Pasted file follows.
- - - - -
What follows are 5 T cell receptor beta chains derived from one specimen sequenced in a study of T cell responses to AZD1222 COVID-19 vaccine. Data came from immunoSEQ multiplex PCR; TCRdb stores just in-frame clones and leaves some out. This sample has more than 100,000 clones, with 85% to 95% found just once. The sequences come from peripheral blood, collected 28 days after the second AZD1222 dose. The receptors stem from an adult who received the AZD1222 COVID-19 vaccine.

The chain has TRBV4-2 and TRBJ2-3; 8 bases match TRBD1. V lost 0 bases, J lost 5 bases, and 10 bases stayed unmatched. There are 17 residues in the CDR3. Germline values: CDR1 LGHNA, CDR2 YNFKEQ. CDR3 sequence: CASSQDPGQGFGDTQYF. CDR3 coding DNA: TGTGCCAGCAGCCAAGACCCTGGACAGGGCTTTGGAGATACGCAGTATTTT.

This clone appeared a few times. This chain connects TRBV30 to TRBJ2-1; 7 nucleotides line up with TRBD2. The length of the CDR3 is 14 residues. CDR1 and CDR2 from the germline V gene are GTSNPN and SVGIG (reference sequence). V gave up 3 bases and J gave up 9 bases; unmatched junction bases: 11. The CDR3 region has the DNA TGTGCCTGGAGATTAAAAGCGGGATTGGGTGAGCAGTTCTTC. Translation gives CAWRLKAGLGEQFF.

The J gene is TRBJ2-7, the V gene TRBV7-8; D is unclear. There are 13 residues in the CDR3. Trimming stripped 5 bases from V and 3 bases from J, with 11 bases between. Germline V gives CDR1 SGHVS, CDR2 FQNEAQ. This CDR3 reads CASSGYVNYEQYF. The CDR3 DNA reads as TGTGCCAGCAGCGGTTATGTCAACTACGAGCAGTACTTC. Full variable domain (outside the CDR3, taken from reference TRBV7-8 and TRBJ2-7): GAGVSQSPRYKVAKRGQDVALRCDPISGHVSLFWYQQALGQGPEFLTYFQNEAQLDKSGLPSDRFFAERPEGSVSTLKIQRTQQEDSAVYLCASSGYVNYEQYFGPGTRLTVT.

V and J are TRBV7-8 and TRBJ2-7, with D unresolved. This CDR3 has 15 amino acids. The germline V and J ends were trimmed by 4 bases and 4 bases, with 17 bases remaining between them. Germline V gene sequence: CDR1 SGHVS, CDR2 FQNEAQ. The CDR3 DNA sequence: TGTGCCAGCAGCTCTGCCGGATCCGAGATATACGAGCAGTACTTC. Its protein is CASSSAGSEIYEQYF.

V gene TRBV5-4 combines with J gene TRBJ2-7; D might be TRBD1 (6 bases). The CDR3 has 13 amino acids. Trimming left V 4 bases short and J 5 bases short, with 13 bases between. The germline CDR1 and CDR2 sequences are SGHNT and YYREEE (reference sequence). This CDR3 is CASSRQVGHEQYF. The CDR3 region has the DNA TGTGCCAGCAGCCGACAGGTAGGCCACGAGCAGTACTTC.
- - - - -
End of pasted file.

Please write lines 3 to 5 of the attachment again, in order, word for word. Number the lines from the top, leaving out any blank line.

This clone appeared a few times. This chain connects TRBV30 to TRBJ2-1; 7 nucleotides line up with TRBD2. The length of the CDR3 is 14 residues. CDR1 and CDR2 from the germline V gene are GTSNPN and SVGIG (reference sequence). V gave up 3 bases and J gave up 9 bases; unmatched junction bases: 11. The CDR3 region has the DNA TGTGCCTGGAGATTAAAAGCGGGATTGGGTGAGCAGTTCTTC. Translation gives CAWRLKAGLGEQFF.

The J gene is TRBJ2-7, the V gene TRBV7-8; D is unclear. There are 13 residues in the CDR3. Trimming stripped 5 bases from V and 3 bases from J, with 11 bases between. Germline V gives CDR1 SGHVS, CDR2 FQNEAQ. This CDR3 reads CASSGYVNYEQYF. The CDR3 DNA reads as TGTGCCAGCAGCGGTTATGTCAACTACGAGCAGTACTTC. Full variable domain (outside the CDR3, taken from reference TRBV7-8 and TRBJ2-7): GAGVSQSPRYKVAKRGQDVALRCDPISGHVSLFWYQQALGQGPEFLTYFQNEAQLDKSGLPSDRFFAERPEGSVSTLKIQRTQQEDSAVYLCASSGYVNYEQYFGPGTRLTVT.

V and J are TRBV7-8 and TRBJ2-7, with D unresolved. This CDR3 has 15 amino acids. The germline V and J ends were trimmed by 4 bases and 4 bases, with 17 bases remaining between them. Germline V gene sequence: CDR1 SGHVS, CDR2 FQNEAQ. The CDR3 DNA sequence: TGTGCCAGCAGCTCTGCCGGATCCGAGATATACGAGCAGTACTTC. Its protein is CASSSAGSEIYEQYF.